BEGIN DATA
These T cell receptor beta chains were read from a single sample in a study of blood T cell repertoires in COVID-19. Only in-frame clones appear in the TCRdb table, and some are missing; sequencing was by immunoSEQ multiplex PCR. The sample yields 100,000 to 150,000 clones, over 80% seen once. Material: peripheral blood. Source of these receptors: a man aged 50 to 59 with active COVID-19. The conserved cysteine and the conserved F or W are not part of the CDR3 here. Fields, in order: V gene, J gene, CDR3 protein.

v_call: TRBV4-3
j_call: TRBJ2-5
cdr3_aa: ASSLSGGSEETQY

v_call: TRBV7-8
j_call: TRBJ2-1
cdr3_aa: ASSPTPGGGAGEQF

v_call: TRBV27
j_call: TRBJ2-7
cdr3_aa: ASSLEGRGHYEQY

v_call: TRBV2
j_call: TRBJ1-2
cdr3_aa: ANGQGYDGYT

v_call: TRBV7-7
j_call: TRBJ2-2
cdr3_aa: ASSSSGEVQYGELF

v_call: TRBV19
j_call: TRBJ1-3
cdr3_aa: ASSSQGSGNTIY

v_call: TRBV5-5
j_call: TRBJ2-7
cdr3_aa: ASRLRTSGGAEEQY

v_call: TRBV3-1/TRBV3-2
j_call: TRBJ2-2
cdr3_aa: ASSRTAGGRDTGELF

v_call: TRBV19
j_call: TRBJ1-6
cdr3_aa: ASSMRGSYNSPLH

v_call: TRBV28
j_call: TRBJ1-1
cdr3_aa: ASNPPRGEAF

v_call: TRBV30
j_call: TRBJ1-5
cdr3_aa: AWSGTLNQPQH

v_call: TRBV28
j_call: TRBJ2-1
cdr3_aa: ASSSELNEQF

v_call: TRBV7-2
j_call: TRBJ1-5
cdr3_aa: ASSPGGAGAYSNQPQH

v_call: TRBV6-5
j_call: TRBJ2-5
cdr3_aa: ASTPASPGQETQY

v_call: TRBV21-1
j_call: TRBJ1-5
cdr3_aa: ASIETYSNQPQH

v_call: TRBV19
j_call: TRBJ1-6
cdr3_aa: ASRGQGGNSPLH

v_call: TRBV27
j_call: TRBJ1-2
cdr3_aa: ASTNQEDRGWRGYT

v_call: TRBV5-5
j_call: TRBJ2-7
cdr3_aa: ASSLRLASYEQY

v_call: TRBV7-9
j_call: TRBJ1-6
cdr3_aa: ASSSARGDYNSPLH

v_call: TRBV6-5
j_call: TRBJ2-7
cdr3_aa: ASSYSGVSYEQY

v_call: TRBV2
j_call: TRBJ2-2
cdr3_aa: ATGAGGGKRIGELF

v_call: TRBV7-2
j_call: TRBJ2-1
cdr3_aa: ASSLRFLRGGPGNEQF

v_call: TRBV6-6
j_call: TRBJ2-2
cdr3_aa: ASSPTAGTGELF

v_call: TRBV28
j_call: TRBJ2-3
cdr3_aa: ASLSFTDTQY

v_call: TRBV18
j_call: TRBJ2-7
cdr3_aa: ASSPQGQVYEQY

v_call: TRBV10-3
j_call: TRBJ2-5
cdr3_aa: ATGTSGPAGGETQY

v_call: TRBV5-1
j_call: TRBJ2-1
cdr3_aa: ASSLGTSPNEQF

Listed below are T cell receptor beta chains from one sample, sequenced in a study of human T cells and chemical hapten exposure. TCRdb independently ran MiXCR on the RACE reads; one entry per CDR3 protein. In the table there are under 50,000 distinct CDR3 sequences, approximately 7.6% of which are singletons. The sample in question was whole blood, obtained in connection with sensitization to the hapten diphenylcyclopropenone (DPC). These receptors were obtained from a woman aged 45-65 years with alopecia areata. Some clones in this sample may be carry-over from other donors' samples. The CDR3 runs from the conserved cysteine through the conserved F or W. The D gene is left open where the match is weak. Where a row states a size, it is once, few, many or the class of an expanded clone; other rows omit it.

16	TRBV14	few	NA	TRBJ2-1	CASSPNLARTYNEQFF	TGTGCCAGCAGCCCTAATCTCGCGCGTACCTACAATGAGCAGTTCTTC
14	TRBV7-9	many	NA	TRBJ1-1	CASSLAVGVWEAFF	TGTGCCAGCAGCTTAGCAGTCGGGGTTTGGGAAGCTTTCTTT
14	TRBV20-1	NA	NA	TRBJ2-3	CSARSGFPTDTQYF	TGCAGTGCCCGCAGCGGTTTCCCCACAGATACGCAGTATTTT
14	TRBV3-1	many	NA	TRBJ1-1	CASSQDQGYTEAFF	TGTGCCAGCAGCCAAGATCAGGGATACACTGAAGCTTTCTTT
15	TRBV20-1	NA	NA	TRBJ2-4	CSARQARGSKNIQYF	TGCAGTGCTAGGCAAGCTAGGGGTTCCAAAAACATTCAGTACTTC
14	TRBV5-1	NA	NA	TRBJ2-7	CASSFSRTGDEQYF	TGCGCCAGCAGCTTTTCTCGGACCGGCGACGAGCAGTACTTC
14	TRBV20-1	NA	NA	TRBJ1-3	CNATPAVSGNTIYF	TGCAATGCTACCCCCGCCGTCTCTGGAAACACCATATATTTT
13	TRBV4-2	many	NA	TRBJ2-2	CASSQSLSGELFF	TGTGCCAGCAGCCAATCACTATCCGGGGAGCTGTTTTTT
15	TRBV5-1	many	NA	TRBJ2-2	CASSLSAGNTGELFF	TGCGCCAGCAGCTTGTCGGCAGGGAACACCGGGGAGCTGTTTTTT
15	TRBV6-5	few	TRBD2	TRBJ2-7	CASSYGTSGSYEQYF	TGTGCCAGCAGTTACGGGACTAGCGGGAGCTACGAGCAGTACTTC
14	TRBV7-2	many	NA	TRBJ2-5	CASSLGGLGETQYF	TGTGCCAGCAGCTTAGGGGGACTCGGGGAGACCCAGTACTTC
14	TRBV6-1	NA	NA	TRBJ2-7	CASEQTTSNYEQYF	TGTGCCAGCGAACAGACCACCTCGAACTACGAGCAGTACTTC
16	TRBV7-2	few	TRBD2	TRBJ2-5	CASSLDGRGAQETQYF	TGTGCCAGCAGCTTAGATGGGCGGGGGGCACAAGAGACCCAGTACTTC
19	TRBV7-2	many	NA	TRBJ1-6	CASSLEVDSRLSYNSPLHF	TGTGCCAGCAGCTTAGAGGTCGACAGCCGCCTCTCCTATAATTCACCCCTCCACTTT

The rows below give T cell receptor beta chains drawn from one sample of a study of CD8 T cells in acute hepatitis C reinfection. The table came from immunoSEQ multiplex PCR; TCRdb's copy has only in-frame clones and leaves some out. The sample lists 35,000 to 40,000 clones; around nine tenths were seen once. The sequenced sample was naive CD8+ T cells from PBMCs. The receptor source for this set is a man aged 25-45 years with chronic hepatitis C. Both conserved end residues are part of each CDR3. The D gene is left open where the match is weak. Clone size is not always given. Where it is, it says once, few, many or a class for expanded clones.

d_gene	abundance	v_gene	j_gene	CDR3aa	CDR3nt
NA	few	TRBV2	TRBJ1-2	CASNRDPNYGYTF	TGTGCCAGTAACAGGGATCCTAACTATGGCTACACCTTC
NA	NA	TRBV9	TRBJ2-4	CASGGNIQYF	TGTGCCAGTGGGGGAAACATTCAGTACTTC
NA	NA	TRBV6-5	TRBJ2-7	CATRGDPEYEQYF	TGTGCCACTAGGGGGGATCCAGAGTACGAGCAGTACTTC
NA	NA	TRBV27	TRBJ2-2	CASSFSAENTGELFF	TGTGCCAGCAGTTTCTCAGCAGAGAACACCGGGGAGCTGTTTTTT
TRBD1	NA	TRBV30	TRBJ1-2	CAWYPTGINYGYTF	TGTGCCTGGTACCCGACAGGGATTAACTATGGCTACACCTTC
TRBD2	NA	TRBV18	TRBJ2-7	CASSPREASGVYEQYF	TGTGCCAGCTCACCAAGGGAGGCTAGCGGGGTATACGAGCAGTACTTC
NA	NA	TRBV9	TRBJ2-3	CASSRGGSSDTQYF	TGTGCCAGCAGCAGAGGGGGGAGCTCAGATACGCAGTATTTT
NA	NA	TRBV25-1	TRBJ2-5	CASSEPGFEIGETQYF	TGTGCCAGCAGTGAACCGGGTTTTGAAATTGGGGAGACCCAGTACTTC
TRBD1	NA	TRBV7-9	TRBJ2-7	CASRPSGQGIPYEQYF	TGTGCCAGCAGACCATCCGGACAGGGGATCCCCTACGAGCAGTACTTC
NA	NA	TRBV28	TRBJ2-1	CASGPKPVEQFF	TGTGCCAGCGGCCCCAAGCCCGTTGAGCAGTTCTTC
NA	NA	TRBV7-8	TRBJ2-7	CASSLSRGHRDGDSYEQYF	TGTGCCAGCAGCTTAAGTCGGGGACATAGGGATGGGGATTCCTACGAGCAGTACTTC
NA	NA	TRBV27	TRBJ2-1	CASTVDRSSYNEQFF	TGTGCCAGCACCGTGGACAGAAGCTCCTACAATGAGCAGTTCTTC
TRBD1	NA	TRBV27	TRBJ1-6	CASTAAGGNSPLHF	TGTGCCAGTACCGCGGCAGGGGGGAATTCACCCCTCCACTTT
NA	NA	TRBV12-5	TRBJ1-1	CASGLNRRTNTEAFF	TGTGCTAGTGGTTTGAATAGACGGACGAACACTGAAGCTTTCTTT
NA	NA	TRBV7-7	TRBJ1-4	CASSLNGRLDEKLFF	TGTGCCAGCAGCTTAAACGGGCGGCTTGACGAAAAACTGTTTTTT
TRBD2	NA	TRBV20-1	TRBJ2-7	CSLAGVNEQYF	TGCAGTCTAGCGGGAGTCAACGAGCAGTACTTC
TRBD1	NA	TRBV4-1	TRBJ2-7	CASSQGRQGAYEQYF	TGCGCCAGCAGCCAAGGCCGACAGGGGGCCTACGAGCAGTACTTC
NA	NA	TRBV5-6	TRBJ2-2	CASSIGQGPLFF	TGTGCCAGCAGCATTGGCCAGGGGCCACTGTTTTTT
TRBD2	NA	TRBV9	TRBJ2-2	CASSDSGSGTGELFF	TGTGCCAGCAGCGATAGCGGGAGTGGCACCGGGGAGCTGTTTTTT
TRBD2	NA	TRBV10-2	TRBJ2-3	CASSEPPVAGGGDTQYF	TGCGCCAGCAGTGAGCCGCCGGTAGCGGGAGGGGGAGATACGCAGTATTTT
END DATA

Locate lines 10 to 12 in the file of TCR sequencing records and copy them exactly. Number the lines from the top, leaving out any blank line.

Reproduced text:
cdr3_aa: ASSLEGRGHYEQY

v_call: TRBV2
j_call: TRBJ1-2